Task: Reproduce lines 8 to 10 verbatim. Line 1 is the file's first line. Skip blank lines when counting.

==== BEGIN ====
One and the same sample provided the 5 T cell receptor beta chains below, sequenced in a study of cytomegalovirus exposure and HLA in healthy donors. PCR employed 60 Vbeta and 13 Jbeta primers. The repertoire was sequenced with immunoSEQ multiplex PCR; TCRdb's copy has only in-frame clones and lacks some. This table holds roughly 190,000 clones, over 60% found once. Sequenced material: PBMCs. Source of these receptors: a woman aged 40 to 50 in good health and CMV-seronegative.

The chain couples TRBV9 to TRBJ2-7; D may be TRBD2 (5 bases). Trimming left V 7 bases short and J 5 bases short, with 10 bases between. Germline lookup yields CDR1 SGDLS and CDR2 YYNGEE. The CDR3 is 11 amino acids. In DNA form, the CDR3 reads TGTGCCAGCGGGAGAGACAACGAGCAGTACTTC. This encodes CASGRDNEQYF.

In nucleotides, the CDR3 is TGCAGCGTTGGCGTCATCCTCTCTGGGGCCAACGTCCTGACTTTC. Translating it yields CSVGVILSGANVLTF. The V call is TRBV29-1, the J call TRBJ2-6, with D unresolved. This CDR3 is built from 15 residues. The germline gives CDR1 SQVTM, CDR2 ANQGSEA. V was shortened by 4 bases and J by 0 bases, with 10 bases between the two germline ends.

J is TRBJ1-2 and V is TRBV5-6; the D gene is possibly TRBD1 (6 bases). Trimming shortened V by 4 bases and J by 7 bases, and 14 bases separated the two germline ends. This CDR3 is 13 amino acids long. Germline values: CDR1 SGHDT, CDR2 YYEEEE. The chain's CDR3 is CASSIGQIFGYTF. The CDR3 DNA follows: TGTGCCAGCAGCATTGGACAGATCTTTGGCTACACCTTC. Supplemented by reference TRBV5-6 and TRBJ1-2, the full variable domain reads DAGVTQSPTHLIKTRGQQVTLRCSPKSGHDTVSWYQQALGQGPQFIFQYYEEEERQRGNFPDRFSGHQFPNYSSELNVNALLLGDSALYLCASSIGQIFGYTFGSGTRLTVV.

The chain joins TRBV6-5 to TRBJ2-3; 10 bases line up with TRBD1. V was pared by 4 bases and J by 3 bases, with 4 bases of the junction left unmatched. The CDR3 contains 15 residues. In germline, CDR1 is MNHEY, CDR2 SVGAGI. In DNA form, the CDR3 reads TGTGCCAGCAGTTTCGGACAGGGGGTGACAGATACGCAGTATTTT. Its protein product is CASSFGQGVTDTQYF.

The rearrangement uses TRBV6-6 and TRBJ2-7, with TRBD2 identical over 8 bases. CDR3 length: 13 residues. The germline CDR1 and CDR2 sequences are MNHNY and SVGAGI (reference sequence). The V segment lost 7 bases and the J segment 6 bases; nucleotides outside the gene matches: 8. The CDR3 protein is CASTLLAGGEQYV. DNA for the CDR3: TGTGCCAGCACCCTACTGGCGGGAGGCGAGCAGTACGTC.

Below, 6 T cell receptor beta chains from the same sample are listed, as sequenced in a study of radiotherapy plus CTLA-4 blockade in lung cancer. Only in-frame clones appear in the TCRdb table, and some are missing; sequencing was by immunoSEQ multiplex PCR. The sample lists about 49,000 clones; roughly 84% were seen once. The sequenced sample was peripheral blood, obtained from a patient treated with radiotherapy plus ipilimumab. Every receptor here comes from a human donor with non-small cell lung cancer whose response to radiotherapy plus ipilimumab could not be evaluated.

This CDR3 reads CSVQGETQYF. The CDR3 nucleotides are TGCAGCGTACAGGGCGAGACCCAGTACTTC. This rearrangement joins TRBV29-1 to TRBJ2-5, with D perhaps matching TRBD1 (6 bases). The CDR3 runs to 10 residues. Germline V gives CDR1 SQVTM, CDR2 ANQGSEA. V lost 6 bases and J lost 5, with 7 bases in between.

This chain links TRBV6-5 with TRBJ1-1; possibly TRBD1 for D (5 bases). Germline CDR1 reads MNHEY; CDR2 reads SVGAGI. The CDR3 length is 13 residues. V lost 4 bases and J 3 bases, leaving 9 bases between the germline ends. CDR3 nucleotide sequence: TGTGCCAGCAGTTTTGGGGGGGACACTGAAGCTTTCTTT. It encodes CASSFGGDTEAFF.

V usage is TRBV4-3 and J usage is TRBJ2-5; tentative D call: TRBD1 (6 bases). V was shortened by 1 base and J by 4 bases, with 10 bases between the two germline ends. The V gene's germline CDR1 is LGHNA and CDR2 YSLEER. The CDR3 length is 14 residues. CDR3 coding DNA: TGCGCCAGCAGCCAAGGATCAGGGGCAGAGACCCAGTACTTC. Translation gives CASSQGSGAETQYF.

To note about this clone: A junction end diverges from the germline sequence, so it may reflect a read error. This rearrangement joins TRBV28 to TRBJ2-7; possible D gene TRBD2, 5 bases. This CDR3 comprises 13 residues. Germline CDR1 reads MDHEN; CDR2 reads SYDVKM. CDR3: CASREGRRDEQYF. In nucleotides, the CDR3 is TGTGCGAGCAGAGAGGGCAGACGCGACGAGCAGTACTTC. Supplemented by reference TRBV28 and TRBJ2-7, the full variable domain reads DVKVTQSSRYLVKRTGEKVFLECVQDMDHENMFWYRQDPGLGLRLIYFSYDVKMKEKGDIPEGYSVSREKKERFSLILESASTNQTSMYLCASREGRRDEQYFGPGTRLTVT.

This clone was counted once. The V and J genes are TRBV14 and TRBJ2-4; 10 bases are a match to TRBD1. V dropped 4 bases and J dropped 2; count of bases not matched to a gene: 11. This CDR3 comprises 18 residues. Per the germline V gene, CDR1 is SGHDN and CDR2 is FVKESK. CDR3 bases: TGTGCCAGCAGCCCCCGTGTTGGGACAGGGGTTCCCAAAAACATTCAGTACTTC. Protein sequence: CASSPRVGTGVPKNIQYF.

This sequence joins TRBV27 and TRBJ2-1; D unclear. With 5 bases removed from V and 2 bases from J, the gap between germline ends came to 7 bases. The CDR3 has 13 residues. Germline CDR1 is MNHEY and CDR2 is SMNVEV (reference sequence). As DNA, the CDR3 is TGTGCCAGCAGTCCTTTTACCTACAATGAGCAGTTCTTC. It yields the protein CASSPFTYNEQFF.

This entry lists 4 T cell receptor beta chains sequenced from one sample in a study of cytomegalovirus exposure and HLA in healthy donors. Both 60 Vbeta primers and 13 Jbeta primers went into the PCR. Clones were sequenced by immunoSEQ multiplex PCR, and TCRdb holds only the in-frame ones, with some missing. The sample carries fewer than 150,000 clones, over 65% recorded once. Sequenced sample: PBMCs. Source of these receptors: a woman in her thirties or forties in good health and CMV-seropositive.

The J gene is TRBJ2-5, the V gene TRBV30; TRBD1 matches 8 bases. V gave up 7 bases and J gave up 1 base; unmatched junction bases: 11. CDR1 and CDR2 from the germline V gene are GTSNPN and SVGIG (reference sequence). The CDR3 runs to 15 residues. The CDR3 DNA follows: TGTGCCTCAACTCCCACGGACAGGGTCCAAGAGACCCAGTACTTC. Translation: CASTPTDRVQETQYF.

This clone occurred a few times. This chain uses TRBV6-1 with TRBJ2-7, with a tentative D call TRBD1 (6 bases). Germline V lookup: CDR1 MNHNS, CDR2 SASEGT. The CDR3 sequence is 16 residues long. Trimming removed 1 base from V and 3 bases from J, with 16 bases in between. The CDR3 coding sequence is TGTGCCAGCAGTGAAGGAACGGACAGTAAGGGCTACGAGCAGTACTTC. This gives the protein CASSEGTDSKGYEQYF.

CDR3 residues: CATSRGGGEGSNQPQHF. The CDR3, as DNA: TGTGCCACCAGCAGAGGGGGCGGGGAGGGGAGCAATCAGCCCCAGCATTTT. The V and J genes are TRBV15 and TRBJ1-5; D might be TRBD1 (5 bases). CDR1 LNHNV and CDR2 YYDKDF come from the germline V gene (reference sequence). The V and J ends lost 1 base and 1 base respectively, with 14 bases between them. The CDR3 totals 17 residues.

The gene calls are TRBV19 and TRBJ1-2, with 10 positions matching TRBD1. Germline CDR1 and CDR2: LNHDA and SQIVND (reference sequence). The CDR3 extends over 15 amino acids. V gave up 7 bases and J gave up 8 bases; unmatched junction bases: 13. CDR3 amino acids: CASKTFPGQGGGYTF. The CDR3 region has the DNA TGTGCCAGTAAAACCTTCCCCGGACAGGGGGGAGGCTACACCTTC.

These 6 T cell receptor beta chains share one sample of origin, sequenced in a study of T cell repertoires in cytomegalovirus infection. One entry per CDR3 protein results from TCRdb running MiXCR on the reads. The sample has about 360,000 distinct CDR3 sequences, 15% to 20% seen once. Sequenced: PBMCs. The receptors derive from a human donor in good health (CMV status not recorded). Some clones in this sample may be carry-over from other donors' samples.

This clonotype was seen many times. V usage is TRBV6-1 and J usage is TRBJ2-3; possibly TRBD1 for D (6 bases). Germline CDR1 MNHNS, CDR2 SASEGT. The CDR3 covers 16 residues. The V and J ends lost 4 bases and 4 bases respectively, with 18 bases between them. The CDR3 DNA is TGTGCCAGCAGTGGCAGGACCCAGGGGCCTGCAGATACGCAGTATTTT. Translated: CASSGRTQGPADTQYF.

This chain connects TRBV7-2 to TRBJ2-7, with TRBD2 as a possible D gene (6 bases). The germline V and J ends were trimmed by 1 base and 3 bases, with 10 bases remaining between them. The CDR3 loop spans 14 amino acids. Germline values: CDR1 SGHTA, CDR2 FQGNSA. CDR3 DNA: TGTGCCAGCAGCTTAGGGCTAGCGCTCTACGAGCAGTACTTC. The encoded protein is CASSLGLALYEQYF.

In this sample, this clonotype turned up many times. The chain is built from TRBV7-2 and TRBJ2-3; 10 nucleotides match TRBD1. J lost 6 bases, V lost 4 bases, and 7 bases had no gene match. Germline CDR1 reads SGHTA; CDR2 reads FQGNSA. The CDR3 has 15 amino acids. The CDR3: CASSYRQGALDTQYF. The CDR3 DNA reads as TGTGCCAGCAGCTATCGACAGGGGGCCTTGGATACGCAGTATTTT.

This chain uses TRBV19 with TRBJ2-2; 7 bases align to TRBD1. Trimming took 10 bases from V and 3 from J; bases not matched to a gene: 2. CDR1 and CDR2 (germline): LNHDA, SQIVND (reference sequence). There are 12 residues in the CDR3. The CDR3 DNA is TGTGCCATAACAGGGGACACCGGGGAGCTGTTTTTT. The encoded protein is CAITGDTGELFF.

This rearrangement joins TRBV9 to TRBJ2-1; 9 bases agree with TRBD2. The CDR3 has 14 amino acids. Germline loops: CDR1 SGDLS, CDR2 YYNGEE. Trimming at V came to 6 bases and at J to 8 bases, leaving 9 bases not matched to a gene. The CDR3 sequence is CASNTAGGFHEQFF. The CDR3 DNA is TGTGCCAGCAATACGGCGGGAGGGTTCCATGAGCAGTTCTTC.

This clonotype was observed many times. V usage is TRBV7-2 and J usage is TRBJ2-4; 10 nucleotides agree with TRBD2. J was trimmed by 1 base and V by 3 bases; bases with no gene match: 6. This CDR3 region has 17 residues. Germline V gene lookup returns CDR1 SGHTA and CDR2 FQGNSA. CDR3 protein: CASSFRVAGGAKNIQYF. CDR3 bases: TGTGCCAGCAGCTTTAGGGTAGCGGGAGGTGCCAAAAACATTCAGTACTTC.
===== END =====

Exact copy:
This CDR3 reads CSVQGETQYF. The CDR3 nucleotides are TGCAGCGTACAGGGCGAGACCCAGTACTTC. This rearrangement joins TRBV29-1 to TRBJ2-5, with D perhaps matching TRBD1 (6 bases). The CDR3 runs to 10 residues. Germline V gives CDR1 SQVTM, CDR2 ANQGSEA. V lost 6 bases and J lost 5, with 7 bases in between.

This chain links TRBV6-5 with TRBJ1-1; possibly TRBD1 for D (5 bases). Germline CDR1 reads MNHEY; CDR2 reads SVGAGI. The CDR3 length is 13 residues. V lost 4 bases and J 3 bases, leaving 9 bases between the germline ends. CDR3 nucleotide sequence: TGTGCCAGCAGTTTTGGGGGGGACACTGAAGCTTTCTTT. It encodes CASSFGGDTEAFF.

V usage is TRBV4-3 and J usage is TRBJ2-5; tentative D call: TRBD1 (6 bases). V was shortened by 1 base and J by 4 bases, with 10 bases between the two germline ends. The V gene's germline CDR1 is LGHNA and CDR2 YSLEER. The CDR3 length is 14 residues. CDR3 coding DNA: TGCGCCAGCAGCCAAGGATCAGGGGCAGAGACCCAGTACTTC. Translation gives CASSQGSGAETQYF.